It is common knowledge that the federal courts of appeals typically hear cases in panels of three judges and that the composition of the panel can have significant consequences for case outcomes and for legal doctrine more generally. Yet neither legal scholars nor social scientists have focused on the question of how judges are selected for their panels. Instead, a substantial body of scholarship simply assumes that panel assignment is random.
This Article provides what, up until this point, has been a missing account of panel assignment. Drawing on a multiyear qualitative study of five circuit courts, including in-depth interviews with thirty-five judges and senior administrators, I show that strictly random selection is a myth, and an improbable one at that – in many instances, it would have been impossible as a practical matter for the courts studied here to create their panels by random draw. Although the courts generally tried to “mix up” the judges, the chief judges and clerks responsible for setting the calendar also took into account various other factors, from collegiality to efficiency-based considerations. Notably, those factors differed from one court to the next; no two courts approached the challenge of panel assignment in precisely the same way.
These findings pose an important challenge to the widespread assumption of panel randomness and reveal key normative questions that have been largely ignored in the literature. Although randomness is regarded as the default selection method across much of judicial administration, there is little exposition of why it is valuable. What, exactly, is desirable about having judges brought together randomly in the first place? What, if anything, is problematic about nonrandom methods of selection? This Article sets out to clarify both the costs and benefits of randomness, arguing that there can be valid reasons to depart from it. As such, it provides a framework for assessing different panel assignment practices and the myriad other court practices that rely, to some extent, on randomness.
Wednesday, March 14, 2018
Bryan Lammon has posted on SSRN a draft of his essay, Hall v. Hall: A Lose-Lose Case for Appellate Jurisdiction, which is forthcoming in the Emory Law Journal Online. Here’s the abstract:
In Hall v. Hall, the Supreme Court will decide when parties in consolidated actions can appeal. But the Court has no great options in deciding the case. The Court can adopt a straightforward rule that rule would produce pragmatically unsound results. Or the Court can take a more flexible approach to appeals in this context, but doing so could inject further uncertainty and complexity into this area of the law. This problem is not unique to Hall; it exists when courts decide many issues of federal appellate jurisdiction. But Hall also illustrates the alternative way forward: although it's too late for Hall itself, the issue in Hall is an ideal one for rulemaking. More generally, rulemaking can avoid many of the problems federal courts run into when making rules of appellate jurisdiction.
Monday, March 12, 2018
Now on the Courts Law section of JOTWELL is Jay Tidmarsh’s essay, “And the Deposition Goes to the Gentleman in the Blue Pinstripe Suit.” Jay reviews a draft of an article by Ronen Avraham, William Hubbard, and Itay Lipschutz entitled Procedural Flexibility in Three Dimensions.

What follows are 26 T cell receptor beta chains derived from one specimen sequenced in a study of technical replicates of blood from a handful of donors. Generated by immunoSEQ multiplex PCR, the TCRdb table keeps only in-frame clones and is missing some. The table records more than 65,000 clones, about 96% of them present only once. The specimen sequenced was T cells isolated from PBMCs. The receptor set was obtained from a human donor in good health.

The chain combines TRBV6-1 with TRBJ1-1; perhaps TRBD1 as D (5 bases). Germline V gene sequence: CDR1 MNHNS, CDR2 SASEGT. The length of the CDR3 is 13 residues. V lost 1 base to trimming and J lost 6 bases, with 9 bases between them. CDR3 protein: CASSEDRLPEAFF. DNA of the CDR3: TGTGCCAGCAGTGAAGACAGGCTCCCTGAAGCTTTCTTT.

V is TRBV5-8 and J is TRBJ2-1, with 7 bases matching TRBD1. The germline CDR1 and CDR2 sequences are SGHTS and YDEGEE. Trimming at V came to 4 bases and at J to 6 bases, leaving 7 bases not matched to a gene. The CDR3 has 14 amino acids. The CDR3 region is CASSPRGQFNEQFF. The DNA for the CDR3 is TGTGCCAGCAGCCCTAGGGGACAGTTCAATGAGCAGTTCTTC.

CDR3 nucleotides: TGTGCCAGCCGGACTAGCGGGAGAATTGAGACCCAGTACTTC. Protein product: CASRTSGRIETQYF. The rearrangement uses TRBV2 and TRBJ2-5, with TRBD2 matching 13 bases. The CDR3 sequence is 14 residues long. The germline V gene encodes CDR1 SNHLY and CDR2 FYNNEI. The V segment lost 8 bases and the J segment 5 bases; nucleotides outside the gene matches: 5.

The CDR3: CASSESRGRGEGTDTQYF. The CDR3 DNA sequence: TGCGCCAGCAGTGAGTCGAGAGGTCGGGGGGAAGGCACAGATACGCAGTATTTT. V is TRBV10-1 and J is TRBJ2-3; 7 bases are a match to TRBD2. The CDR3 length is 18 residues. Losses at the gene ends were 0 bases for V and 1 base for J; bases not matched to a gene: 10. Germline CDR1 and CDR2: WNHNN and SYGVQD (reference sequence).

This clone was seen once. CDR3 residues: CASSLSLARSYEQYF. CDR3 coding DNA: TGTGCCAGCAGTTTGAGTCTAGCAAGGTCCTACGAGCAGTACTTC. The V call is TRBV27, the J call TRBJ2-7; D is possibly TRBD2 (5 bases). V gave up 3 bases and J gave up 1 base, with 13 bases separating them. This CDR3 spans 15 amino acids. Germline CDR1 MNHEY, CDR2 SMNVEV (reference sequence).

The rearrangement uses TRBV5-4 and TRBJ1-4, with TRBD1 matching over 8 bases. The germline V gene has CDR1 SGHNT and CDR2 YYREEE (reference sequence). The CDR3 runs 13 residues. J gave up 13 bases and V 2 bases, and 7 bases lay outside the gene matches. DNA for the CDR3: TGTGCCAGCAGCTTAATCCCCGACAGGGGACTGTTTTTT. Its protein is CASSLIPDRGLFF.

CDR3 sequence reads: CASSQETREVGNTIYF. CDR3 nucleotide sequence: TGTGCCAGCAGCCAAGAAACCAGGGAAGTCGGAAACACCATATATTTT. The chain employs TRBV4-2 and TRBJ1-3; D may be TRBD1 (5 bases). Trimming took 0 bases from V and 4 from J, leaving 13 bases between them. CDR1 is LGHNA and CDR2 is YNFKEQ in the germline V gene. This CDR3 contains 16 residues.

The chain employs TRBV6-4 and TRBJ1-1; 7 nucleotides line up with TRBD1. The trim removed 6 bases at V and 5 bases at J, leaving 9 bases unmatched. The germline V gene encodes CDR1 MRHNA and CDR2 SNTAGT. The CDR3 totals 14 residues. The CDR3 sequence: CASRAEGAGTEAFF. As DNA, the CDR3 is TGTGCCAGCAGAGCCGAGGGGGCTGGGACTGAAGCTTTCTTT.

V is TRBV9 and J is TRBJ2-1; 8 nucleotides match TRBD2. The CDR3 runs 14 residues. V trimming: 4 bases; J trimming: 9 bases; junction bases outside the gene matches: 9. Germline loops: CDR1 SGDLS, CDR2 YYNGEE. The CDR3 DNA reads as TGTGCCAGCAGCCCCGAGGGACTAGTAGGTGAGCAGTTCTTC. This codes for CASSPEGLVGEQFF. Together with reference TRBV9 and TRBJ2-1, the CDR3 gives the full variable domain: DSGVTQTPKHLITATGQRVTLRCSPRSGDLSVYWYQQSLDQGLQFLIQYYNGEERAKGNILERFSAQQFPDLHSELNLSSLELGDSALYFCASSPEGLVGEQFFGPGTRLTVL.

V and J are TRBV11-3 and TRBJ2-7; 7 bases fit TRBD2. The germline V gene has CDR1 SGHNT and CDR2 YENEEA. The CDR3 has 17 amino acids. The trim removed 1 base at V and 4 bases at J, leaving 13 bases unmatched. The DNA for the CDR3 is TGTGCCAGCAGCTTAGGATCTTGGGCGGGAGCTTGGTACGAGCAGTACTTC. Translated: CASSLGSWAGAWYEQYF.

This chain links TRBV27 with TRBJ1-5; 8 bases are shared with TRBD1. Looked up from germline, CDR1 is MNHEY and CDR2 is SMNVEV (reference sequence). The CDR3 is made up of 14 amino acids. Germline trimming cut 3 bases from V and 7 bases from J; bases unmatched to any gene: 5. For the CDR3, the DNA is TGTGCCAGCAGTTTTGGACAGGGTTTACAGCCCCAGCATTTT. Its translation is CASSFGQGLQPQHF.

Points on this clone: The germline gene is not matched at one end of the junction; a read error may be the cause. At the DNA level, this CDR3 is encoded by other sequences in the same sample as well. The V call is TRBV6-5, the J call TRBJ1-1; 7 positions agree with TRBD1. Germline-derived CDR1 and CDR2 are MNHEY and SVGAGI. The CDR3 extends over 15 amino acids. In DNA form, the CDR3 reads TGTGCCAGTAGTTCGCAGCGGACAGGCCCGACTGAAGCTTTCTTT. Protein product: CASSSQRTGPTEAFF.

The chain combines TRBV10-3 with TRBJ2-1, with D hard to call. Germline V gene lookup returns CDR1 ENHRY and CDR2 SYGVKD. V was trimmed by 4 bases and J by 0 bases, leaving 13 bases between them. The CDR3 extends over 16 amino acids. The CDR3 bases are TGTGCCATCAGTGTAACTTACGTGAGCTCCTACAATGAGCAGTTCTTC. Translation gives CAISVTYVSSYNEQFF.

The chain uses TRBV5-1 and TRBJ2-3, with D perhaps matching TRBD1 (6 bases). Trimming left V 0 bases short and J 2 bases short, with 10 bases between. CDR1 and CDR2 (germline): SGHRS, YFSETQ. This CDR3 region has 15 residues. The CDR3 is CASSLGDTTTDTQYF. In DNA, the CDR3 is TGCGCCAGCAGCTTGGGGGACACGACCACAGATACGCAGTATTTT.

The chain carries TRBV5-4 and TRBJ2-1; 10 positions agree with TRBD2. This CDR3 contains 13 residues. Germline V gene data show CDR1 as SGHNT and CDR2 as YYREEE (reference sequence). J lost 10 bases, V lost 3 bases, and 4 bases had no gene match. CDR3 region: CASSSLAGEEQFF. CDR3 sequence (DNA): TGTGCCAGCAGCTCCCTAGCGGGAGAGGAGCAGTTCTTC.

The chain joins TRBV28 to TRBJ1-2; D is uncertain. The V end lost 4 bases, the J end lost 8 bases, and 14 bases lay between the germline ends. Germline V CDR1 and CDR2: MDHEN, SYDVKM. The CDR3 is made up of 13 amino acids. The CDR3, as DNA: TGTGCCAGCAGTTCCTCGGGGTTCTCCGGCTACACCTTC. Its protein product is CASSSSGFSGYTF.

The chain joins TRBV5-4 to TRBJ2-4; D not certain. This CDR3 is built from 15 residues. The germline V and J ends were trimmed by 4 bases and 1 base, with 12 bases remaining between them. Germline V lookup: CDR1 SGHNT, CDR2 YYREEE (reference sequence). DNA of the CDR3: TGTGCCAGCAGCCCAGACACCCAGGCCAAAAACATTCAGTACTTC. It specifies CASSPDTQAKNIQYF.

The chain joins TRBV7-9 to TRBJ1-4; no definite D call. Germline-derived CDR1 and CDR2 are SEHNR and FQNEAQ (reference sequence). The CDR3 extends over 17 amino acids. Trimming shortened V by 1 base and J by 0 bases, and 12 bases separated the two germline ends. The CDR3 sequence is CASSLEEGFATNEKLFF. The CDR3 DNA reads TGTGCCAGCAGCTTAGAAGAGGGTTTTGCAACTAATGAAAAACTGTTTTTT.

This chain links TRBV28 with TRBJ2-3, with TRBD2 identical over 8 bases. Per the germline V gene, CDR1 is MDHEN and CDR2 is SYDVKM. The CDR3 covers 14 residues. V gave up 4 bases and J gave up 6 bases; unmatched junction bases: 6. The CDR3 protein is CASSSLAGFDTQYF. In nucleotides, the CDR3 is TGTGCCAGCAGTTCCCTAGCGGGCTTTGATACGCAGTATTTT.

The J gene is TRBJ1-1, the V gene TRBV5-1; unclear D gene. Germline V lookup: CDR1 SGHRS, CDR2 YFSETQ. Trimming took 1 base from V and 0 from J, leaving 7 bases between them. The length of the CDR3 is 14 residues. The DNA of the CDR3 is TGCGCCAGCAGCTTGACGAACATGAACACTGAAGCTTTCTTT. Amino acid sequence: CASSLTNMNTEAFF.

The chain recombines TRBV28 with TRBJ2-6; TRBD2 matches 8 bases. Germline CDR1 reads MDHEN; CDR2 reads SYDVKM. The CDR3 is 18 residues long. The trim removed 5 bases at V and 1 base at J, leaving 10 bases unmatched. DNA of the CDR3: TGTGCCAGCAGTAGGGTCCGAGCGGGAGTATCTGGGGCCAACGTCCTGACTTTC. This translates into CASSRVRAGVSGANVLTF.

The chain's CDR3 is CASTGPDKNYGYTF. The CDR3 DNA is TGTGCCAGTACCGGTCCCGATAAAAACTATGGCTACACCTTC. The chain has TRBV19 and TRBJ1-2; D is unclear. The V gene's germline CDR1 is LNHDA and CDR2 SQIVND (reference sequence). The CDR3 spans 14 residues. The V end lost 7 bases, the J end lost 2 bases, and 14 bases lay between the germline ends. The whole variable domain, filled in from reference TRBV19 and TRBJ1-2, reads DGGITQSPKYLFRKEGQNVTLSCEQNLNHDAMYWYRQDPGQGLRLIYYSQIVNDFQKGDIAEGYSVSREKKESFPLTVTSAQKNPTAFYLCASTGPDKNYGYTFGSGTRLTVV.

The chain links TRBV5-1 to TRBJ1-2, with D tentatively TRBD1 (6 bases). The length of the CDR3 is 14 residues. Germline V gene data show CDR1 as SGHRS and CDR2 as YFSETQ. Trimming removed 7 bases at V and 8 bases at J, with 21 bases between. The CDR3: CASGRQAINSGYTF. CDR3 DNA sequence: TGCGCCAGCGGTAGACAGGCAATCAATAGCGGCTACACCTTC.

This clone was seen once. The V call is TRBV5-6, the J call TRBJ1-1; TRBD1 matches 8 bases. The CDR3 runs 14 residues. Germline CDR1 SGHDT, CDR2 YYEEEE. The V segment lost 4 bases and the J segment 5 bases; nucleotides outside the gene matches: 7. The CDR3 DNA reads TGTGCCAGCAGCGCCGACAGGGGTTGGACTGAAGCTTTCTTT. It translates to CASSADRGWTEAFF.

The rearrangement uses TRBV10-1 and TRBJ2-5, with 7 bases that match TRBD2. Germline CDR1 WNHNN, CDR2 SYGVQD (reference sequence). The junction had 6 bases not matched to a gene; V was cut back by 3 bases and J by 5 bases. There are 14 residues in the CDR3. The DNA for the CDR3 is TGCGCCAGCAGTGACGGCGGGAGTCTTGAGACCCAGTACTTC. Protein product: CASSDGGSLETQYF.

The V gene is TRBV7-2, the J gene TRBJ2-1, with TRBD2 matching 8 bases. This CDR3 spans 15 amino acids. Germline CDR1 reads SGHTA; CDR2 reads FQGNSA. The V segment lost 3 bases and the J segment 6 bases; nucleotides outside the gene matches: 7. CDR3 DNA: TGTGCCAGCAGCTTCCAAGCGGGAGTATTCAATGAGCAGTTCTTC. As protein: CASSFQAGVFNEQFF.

Friday, February 23, 2018
Now on the Courts Law section of JOTWELL is Howard Wasserman’s essay, The Empirical Truth About Qualified Immunity. Howard reviews Joanna Schwartz’s recent article, How Qualified Immunity Fails, 127 Yale L.J. 2 (2017).
Friday, February 9, 2018
Tuesday, January 23, 2018
Now on the Courts Law section of JOTWELL is Pamela Bookman’s essay, Cooperative Procedure-Making. Pam reviews Robin Effron’s forthcoming article, Ousted: The New Dynamics of Privatized Procedure and Judicial Discretion, 98 B.U. L. Rev. (forthcoming 2018).
Thursday, January 11, 2018
I’ve just posted my recent article, Case Law, 97 B.U. L. Rev. 1947 (2017). Here’s the abstract:
Although case law plays a crucial role in the American legal system, surprisingly little consensus exists on how to determine the “law” that any given “case” generates. Lawyers, judges, and scholars regularly note the difference between holdings and dicta and between necessary and unnecessary parts of a precedent-setting decision, but such concepts have eluded coherent application in practice. There remains considerable uncertainty about which aspects of a judicial decision impose prospective legal obligations as a matter of stare decisis and to what extent.
This Article develops a counterintuitive, but productive, way to conceptualize case law: the lawmaking content of a judicial decision should be only those decisional rules that the court states explicitly and that can be framed in the form (If P, then Q). Future courts would not, however, be required to reconcile their decisions with other findings, conclusions, or reasons that the precedent-setting court offers. Although these other elements of a judicial decision could remain influential, they would not impose binding obligations as a matter of hierarchical stare decisis.
This rule-centered approach would allow judicial decisions to clarify the law when such clarifying rules are justified and desirable, but otherwise leave the slate clean for courts to confront unresolved questions in future cases with the full participation of future litigants. As to the concern that judicially announced rules may sweep too broadly, this Article’s approach would leave future courts free to develop distinguishing rules in a way that serves many of the same purposes as the conventional understanding of how cases may be distinguished, but that reduces the risk of disingenuous distinctions, enhances rather than muddies case law’s clarifying benefits, and avoids conceptual and definitional problems inherent in the current approach. This Article’s framework also helps to resolve a host of other difficult puzzles relating to judicial decision-making, including the controversy surrounding unpublished opinions, the stare decisis effect of decisions that lack a majority opinion, and how to identify and resolve tensions within case law.
Thanks once again to the editors at the Boston University Law Review and to my colleagues who gave me such great comments and suggestions.
Tuesday, January 9, 2018